I firmly believe there is always hope – simply because hope is simply a figment of the imagination. One can be hopeful no matter the circumstances. However, as Maria Popova said, “Critical thinking without hope is cynicism, but hope without critical thinking is naïvete.” This is a long way of saying “hope, but think critically about it.”
It is hard to think critically about something without defining the argument. For the purposes of this discussion, I will represent hope in the Anthropocene to be the continued existence of life as we know it. Often, we define issues in this area in general, abstract terms such as “climate change,” but specific, grounded terms mean something tangible to people. Examples include oceans with fish, forests with birds, air that is breathable, temperatures that humans were designed for and Florida being a landmass above water.
It is when you look at these problems individually, there is hope – there are clearly defined pathways to ensure our current way of life continues. The problem is the competing interests that have defined the evolution of humanity – more, bigger, better. Most people do not want to make a significant sacrifice to their life for an indiscernible betterment of the collective humanity. However, when presented with a viable hope for change – I believe people will, and often do, change.
So, we must look at problems individually:
Oceans with Fish, Forests with Birds: There are great success stories in conservation and ecosystem restoration (the American alligator, the Bald Eagle, and Sea Turtles) – many of these efforts focus on charismatic species that are important symbols or are “cute,” however that is not to say that there aren’t flow on effects to the rest of the ecosystem.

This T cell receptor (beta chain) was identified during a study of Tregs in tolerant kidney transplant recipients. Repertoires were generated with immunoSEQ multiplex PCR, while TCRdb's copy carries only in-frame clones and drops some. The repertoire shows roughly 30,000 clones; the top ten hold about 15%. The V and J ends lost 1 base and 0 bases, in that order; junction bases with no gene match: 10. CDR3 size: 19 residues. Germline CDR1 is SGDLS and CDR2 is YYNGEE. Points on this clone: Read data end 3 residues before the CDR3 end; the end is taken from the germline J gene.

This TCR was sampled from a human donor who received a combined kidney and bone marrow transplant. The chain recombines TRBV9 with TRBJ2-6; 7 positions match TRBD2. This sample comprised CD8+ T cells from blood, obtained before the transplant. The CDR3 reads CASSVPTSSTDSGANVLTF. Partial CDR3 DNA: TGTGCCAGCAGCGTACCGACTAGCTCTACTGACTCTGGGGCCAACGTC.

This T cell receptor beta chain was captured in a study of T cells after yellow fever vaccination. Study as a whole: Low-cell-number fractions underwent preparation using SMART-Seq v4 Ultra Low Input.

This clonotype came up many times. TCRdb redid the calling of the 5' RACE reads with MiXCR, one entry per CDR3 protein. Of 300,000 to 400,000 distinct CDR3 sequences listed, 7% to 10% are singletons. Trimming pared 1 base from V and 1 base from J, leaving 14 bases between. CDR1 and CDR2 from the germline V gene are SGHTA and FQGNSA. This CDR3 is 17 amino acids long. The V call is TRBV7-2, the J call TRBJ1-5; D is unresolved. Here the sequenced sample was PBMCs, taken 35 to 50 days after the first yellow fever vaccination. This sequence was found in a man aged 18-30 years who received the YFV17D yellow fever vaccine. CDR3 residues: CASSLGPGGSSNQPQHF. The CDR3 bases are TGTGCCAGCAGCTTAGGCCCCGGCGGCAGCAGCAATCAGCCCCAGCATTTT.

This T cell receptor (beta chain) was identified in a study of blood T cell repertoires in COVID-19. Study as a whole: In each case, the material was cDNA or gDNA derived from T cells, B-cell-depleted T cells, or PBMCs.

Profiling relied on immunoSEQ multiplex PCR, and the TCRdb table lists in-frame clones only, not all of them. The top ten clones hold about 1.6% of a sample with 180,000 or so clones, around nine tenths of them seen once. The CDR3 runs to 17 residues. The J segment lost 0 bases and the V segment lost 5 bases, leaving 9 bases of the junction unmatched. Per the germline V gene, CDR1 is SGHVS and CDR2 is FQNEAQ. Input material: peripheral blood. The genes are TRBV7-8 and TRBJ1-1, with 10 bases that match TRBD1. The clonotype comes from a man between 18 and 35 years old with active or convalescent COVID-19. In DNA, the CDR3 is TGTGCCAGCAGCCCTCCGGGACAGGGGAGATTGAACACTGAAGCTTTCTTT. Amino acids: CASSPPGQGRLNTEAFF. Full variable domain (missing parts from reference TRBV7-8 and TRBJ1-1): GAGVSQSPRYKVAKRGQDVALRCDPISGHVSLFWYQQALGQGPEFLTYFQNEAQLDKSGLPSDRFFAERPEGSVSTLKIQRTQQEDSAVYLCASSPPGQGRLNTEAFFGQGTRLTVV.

Air is breathable: The Clean Air Act was instrumental in reducing smog in LA to a more healthy level.
Temperatures that humans were designed for and Florida being a landmass above water: The Paris Climate Accord demonstrates a global consensus that we must change the status quo to continue development.
I believe that the overarching issue is that we dump all environmental problems in the same abstract basket – making it feel overwhelming and hopeless. While we hope to develop drugs to cure specific diseases, we find it difficult to find hope in curing death itself. The projected models show the inevitable costs of our actions past and present – however, this should not stop the desire to keep fish in our oceans, our air breathable, and Florida above water. If we can cure these specific “diseases” of earth, we extend both the length and quality of life on earth.
Grounding hope in tangible ideas, rather than an abstract concept such as climate change makes people feel less hopeless – because success stories are everywhere if you know where to look.